I’ve gone on record again and again saying that I’m a fan of the Pixeljunk series. Q games have given me some truly unique and great games. This time though they’ve gone out of that realm and are making something much more akin to a DJ tool than a traditional game. At a closed meeting I got a chance to see it in action.
The developer from Q Games told us that they had really loved working with the local Tokyo artist Baiyon for the soundtrack of their game Pixeljunk Eden and had decided to work with him again. But this time they weren’t going to make a game as much as an experience with music. Baiyon then stepped out in his awkward way with a move in hand and the demo started up.
At first there was only a tiny circle on the screen. Baiyon then made a motion as though he was dragging something from his upper right into the TV and a beat started. The circle grew a bit and the colors changed. As one might expect the music was very similar to that in Eden with lots of cymbals and echoing droplets tossed in between beats of the bass but with a more upbeat pace than the music in Eden.
While the main beat went on Baiyon did other motions along with the music to add in other sounds. It seemed much more like a musical playground to experiment in than a game, as there were no notable goals. Some of the noises were similar to what the enemies in Eden made and were accompanied by the appearance of random shapes floating around the screen that looked very similar to those same enemies. Continuing the song Baiyon brought in other layers of beats which added to the size of the circle and the changing color scheme to an apparent maximum of three overlaid continuous beats.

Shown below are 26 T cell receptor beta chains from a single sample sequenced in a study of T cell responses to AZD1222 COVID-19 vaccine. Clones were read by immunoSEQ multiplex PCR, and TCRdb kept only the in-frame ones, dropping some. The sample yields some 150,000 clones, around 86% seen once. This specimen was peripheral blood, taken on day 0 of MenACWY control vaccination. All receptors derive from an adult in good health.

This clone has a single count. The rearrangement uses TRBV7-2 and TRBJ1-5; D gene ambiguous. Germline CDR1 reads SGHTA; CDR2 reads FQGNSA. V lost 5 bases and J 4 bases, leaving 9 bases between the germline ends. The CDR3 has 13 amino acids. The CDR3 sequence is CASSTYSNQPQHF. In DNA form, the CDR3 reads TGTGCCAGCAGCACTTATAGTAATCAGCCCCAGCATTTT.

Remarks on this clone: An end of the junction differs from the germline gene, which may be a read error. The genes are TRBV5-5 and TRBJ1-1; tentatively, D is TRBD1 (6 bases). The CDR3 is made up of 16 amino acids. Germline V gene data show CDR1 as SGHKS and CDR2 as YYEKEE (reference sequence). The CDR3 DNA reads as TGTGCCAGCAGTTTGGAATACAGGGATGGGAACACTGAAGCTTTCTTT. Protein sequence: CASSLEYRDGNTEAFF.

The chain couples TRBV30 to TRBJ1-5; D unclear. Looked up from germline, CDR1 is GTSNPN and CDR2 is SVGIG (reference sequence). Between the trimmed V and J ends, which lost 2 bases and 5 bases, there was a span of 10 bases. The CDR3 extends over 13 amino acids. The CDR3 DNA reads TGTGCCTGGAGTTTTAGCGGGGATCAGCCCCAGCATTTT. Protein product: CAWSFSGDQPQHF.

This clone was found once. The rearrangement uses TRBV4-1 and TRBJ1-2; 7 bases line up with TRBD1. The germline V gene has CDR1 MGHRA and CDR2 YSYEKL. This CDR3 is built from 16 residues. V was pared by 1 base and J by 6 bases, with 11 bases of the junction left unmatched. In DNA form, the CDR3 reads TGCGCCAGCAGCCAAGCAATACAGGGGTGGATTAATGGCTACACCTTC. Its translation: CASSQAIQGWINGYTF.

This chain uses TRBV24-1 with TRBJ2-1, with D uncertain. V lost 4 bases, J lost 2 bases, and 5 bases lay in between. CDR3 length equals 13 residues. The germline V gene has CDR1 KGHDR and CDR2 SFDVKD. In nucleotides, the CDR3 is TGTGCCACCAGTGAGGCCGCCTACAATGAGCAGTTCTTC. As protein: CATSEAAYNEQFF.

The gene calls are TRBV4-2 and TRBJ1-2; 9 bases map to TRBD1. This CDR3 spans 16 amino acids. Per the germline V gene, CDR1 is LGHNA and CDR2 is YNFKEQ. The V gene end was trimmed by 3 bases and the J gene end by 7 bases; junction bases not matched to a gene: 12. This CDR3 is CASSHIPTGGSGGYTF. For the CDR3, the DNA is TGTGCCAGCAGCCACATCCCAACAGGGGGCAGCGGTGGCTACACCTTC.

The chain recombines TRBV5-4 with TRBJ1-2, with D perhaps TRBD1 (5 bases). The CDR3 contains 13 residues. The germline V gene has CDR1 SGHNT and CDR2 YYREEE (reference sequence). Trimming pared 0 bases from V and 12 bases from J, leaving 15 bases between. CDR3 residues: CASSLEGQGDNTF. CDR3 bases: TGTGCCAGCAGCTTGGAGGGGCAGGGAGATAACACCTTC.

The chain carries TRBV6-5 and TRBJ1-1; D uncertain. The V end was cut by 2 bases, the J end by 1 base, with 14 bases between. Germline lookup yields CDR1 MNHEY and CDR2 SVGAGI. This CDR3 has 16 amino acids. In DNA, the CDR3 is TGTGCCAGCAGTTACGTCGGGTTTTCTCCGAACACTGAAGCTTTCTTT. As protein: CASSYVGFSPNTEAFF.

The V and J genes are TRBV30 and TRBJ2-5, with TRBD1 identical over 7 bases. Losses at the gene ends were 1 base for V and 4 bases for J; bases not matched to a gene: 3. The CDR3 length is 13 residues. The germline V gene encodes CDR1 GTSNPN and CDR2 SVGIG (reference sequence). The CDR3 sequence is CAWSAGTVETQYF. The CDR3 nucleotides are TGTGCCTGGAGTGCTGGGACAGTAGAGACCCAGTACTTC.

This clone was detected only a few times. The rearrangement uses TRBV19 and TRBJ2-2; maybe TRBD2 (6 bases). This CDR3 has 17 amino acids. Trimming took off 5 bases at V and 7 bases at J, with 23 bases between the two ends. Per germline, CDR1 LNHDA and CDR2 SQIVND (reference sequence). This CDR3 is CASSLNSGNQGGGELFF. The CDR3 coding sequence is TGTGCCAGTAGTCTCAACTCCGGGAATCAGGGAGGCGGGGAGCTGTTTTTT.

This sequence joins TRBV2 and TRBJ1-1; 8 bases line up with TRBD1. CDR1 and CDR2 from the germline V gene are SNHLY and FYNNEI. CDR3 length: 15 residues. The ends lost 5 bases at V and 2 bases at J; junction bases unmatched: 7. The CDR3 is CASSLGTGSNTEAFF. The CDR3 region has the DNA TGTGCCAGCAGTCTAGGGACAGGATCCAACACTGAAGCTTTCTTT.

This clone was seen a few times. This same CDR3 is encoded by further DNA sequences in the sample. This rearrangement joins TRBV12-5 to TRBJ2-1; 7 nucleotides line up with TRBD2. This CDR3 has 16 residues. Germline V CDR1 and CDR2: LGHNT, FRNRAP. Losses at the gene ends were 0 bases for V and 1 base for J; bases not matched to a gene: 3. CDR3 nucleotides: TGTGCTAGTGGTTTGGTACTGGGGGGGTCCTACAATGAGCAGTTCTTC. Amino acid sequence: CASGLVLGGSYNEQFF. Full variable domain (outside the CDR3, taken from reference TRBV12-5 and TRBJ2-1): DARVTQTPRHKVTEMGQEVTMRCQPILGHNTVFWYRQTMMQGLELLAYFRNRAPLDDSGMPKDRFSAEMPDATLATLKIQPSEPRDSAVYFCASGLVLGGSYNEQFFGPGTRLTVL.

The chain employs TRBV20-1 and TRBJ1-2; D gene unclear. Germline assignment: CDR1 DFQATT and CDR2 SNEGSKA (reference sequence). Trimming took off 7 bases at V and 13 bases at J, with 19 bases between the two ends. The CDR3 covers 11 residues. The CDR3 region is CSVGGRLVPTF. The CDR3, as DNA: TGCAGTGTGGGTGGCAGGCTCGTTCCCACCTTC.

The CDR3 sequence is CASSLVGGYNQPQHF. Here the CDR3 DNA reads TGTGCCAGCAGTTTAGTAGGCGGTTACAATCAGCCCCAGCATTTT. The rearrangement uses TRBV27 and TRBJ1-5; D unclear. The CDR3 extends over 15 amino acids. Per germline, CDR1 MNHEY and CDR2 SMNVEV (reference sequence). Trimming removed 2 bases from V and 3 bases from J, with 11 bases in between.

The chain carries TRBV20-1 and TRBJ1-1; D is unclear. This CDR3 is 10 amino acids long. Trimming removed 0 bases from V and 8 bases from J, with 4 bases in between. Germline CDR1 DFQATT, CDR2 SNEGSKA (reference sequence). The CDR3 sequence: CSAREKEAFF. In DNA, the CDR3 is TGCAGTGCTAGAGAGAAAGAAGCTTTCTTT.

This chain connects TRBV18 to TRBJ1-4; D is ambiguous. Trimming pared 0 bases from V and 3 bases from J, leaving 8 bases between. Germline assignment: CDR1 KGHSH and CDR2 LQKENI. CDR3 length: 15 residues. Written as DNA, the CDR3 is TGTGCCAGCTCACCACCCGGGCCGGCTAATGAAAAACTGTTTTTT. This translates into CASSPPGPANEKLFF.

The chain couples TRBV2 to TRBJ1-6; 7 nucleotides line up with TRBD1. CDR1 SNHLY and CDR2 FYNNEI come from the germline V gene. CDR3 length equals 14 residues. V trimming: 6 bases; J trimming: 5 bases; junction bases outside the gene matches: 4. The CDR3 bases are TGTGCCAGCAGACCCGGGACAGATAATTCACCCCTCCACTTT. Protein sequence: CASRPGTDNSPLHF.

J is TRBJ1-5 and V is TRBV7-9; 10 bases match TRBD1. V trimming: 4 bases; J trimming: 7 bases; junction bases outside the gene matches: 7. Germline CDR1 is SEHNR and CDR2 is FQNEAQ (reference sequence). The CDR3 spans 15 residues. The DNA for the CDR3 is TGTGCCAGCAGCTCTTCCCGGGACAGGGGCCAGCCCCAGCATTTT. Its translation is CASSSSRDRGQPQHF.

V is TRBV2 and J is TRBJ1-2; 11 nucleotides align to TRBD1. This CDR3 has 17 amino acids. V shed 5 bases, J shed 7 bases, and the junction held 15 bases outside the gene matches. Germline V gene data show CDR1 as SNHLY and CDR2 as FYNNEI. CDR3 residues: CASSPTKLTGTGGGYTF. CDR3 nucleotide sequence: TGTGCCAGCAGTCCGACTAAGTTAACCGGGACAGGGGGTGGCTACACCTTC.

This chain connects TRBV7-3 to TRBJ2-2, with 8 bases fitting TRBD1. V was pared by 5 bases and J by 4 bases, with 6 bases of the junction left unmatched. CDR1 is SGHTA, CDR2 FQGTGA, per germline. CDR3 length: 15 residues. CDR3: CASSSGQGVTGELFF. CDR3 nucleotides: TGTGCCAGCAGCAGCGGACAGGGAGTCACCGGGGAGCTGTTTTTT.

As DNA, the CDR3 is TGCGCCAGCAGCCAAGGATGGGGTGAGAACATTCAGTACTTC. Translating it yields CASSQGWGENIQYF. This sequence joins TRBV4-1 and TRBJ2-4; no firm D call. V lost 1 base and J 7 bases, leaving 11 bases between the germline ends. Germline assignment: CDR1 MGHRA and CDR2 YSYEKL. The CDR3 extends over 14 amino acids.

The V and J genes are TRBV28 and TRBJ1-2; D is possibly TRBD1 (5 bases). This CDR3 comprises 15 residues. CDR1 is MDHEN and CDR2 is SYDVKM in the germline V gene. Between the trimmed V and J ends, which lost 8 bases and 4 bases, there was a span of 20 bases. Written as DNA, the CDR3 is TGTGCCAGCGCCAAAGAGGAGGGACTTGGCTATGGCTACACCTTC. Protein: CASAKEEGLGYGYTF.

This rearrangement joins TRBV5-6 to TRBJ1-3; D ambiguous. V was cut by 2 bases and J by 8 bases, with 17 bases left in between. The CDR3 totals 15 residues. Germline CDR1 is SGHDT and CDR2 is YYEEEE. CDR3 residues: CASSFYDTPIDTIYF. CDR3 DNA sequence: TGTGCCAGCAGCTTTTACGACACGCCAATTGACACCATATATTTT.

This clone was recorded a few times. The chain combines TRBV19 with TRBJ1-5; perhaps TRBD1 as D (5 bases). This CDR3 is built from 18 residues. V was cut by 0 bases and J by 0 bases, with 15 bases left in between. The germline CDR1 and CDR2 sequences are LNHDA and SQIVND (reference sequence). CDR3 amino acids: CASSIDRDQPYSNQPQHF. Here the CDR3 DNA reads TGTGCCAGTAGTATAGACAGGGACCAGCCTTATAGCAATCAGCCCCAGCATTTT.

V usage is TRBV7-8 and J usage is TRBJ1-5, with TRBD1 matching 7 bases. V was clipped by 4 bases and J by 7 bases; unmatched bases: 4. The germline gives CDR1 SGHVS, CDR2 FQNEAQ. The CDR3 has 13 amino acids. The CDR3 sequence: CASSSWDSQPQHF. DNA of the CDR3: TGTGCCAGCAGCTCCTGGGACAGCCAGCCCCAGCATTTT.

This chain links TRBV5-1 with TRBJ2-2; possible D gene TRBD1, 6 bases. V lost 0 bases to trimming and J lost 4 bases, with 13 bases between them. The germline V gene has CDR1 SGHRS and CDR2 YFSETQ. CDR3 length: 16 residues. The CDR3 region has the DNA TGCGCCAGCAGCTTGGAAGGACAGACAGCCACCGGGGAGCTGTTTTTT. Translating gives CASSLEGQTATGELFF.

After about a 20 minute performance by Baiyon which was admittedly really cool to listen to even if I spent the whole time trying to figure out how the thing worked the developers opened up for some questions. They described Lifelike as a kind of audio compass with the Move controller. Based on the button pressed as well as the direction and type of movement you make you can bring in different musical notes or noises and you can then tweak these noises by adjusting the move controller in 3D space.
The art style was designed by Baiyon himself and was described as a swarm of ever changing amoebas. This particular song was made using an instrument set that fit Baiyon’s taste but the full game would include a variety of different instrument sets. If you feel like your performance is worth sharing with the world you can broadcast it to PSN and anyone who cares to can listen in. Saving your songs for later listening was an idea they were still toying with.
You don’t have to limit yourself to just one Move controller though, you can play with two players I was told (I have absolutely no clue how that would work) or even just one player with two Move controllers. Luckily if you’re like me and this all sounds highly confusing and a bit scary to you (I’m really not that rhythmically inclined) the developers assured me that there will be some sort of tutorial or tips to help out beginners.
So yeah, it’s really weird. I left not really sure who this would sell to. Personally I’d prefer another game from Q-Games but that’s the kind of stuff I enjoy and I’m a bit of a selfish jerk. Regardless they seemed to put a lot of work into the title so I hope it finds its audience. If what I described sounds like your kind of thing Lifelike will release later this year, and maybe I’ll go check out your performance.